Case Author(s): Rusty Roberts, M.D. and Tom R. Miller, M.D., Ph.D. , 12/10/04 . Rating: #D2, #Q4

Diagnosis: Acute cholecystitis

Brief history:

A previously healthy 45 year-old gentleman with acute abdominal pain requiring large amounts of narcotics presented in the emergency department.


Anterior flow images

View main image(hs) in a separate image viewer

View second image(hs). Anterior 5 minute delayed images through 60 minutes

View third image(hs). Anterior images after morphine injection

View fourth image(ct). Axial CT images with contrast

Full history/Diagnosis is available below

Diagnosis: Acute cholecystitis

Full history:

A previously healthy 45 year-old gentleman with acute abdominal pain requiring large amounts of narcotics presented in the emergency department. An abdominal CT revealed a distended gall bladder without inflammation. Cholesterol stones were present. 36 hours after admission, his pain had dissipated and the hepatobiliary study was requested.


3.2 mCi Tc-99m mebrofenin i.v.


Following intravenous administration of Tc-99m mebrofenin, sequential abdominal images were obtained through 90 minutes. The radionuclide angiogram shows a focal area of increased perfusion in the region of the gallbladder fossa. On the sequential images through 60 minutes there is prompt hepatic uptake and excretion. There is retention of the tracer in the right lobe adjacent to the gallbladder fossa compared to the other hepatic regions. There is normal visualization of the intrahepatic ducts, common bile duct, and normal excretion of the tracer into the duodenum. There is no visualization of the gallbladder through 60 mins.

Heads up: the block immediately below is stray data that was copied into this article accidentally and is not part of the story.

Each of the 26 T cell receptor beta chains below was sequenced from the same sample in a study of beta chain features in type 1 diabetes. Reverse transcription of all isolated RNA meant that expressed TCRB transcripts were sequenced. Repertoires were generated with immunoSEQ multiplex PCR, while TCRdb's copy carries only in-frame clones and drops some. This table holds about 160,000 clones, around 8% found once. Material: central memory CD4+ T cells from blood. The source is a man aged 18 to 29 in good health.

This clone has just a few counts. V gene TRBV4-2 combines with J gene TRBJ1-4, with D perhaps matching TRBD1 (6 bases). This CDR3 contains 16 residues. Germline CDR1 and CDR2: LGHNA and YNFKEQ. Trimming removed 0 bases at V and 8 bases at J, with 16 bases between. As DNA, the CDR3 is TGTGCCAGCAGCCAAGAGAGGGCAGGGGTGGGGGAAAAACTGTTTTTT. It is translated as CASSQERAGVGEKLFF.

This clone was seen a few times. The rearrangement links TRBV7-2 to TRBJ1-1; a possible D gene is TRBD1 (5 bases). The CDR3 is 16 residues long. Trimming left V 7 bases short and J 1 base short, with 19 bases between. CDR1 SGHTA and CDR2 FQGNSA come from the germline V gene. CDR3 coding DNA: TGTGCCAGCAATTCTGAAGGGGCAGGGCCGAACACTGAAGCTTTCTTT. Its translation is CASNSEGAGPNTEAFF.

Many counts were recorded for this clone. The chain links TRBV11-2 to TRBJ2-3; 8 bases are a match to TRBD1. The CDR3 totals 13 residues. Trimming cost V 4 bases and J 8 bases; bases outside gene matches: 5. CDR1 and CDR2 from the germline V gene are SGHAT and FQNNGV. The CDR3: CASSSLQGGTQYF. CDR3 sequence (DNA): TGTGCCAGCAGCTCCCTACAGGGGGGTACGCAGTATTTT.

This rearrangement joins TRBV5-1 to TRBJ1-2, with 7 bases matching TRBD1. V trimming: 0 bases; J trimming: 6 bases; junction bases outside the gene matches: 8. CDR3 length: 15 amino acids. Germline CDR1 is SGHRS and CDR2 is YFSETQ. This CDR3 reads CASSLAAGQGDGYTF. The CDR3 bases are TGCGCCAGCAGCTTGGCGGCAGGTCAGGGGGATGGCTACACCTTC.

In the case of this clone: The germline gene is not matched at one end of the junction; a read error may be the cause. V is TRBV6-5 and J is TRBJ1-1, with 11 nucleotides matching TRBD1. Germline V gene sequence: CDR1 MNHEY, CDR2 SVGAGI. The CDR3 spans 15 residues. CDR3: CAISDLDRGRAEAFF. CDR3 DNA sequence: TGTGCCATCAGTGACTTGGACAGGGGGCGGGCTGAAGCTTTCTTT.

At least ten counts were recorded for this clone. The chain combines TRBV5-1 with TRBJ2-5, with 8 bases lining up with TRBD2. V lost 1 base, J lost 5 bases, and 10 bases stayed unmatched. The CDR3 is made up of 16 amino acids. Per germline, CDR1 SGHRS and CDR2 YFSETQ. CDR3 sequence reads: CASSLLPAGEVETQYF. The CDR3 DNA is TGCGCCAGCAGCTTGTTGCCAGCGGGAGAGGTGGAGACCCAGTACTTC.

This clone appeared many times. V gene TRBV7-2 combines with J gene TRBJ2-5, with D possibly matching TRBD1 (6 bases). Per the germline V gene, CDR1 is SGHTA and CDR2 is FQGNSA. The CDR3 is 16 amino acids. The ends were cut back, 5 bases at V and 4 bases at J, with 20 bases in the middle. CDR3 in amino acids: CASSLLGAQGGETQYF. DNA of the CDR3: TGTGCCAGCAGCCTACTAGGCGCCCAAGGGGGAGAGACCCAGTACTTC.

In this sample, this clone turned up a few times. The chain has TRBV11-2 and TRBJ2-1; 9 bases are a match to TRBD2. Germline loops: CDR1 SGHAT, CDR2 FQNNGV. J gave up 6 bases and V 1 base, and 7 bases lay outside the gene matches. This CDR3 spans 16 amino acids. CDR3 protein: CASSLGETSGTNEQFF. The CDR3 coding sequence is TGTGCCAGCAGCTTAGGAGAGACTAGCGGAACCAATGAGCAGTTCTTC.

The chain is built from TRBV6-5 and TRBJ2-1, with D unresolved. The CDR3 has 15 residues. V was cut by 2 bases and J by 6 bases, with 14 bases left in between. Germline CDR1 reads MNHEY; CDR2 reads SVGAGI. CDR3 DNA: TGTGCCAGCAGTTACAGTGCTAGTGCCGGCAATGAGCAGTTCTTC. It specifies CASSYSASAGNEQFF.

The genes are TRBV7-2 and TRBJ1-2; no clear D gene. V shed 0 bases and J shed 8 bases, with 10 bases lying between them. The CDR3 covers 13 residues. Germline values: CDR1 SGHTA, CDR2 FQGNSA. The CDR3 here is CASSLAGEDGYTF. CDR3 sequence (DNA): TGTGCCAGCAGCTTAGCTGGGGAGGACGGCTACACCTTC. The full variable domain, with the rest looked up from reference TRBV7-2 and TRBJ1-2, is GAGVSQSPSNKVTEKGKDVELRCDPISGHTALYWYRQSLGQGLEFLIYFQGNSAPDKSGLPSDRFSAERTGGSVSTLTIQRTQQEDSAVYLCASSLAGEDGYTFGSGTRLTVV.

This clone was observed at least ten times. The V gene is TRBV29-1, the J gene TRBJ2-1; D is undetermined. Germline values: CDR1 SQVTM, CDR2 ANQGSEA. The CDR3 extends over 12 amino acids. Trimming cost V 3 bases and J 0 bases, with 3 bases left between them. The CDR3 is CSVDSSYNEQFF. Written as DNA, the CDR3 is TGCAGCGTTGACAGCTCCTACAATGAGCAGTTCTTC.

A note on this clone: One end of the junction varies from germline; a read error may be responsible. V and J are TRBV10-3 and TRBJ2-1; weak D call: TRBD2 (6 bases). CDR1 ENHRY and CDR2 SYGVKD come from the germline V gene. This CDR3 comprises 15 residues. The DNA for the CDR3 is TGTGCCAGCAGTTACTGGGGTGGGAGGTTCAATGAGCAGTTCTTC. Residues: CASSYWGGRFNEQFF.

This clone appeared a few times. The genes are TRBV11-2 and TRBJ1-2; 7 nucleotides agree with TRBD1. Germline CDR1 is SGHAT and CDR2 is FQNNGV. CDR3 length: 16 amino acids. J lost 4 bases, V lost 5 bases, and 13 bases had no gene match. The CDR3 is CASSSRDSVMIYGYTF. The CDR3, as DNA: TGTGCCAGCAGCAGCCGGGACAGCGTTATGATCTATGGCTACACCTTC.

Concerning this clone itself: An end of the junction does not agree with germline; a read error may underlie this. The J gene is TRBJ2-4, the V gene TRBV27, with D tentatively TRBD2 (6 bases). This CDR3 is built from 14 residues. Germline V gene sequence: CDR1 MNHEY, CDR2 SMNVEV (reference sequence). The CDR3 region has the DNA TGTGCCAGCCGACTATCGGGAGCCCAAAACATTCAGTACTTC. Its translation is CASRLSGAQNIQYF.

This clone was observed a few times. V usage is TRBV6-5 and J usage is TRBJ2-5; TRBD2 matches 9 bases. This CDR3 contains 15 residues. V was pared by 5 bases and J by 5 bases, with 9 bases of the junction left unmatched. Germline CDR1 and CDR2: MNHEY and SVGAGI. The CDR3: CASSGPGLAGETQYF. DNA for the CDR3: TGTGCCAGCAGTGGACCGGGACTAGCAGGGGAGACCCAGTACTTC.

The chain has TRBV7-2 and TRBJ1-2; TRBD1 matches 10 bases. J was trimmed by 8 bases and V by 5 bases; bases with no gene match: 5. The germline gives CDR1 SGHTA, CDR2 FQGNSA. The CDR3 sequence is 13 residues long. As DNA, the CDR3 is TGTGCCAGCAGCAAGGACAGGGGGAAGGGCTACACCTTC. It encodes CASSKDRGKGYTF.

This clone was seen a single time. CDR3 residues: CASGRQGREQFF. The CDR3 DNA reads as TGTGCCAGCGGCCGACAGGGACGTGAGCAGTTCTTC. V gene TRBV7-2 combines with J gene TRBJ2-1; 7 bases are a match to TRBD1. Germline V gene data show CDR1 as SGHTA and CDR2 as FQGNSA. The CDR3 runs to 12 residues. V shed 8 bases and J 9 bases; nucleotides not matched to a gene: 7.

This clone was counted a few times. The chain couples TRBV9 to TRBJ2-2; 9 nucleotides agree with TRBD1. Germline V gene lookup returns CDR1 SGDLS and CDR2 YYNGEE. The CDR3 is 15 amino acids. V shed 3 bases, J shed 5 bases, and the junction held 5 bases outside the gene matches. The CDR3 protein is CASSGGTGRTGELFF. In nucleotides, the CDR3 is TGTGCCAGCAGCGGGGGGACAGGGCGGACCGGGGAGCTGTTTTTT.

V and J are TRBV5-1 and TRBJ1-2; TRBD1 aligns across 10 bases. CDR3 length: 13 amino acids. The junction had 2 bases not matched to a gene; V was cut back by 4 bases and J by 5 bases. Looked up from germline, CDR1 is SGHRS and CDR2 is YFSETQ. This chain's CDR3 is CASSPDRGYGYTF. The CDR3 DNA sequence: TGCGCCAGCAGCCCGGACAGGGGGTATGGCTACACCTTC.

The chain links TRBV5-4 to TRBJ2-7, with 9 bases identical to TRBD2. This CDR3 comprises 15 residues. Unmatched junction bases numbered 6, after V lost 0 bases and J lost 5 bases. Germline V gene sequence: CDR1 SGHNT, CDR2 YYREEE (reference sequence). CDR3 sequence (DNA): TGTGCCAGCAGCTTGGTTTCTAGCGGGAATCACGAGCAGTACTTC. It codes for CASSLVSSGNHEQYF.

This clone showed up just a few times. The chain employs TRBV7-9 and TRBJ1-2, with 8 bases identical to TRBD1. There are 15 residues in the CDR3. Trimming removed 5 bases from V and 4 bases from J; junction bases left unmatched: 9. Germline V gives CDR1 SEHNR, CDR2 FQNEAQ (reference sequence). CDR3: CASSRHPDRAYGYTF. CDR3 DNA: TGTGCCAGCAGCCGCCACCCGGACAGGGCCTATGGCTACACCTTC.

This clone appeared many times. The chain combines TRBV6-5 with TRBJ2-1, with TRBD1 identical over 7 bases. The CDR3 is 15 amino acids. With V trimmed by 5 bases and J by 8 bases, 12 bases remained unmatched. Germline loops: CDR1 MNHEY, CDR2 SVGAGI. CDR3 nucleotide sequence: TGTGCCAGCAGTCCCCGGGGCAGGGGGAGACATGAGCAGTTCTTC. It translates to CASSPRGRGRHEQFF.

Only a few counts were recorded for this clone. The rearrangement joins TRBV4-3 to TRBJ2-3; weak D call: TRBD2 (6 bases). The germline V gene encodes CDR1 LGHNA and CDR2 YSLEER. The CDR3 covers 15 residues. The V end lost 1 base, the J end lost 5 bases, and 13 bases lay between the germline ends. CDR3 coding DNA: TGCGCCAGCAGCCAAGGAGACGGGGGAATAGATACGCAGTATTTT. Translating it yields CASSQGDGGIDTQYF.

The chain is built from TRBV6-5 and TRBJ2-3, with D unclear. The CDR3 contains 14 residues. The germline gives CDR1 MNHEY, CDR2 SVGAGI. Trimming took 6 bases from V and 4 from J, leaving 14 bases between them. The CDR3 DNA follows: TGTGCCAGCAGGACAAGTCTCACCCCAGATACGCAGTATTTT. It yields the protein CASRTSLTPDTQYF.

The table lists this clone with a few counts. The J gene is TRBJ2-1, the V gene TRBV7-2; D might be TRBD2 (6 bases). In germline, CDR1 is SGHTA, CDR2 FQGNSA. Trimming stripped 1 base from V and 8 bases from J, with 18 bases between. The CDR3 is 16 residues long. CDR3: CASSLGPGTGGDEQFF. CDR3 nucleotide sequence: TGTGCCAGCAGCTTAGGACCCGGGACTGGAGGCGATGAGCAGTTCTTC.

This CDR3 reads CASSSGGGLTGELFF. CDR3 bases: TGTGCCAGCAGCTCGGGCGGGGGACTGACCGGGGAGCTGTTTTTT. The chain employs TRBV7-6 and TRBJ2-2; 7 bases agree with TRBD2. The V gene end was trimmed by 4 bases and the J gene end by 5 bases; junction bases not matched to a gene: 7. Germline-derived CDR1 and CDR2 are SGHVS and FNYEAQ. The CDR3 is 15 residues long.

To increase gallbladder filling, 3-mg morphine intravenously was then administered and additional images were taken for 30 minutes. No gallbladder filling was noted after the administration of morphine. The liver adjacent to the gallbladder continued to show increased retention of the tracer compared to the rest of the liver. This is consistent with a "hot rim" sign.


Non-visualization of the gallbladder is consistent with cystic duct obstruction and in the current clinical setting indicates acute cholecystitis. The secondary signs of a "hot rim" (retention of tracer in adjacent liver) and the initial hyperperfusion are suggestive of more advanced local inflammatory response.


A laparoscopic cholecystectomy was performed withing 24 hours of the hepatobiliary study. Surgical pathology revealed cholelithiasis and choledocholithiasis with acute necrotizing cholecystitis. Note that when a rim sign is present, the surgeon may wish to elect for an open cholecystomy because of the higher risk of a gangeranous gallbladder.

View followup image(hs). Selected anterior flow, delayed, and post morphine images

Major teaching point(s):

Initial flow images demonstrate a relative hyperemia in the percholicystic liver. This area of inflammation actually has decreased hepatocyte function which causes a delayed uptake. The post morphine images show increased retention as a function of regional poor hepatocellular function secondary to the inflammation. This results in the "rim sign."

Cawthon, MA., et al. Biliary scintigraphy. The "hot rim" sign. Clin Nucl Med. 1984 Nov;9(11):619-21.

Differential Diagnosis List

cholecystitis, hepatic abcess, percholecystic abcess

ACR Codes and Keywords:

References and General Discussion of Hepatobiliary Scintigraphy (Anatomic field:Gasterointestinal System, Category:Inflammation,Infection)

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Case number: hs020

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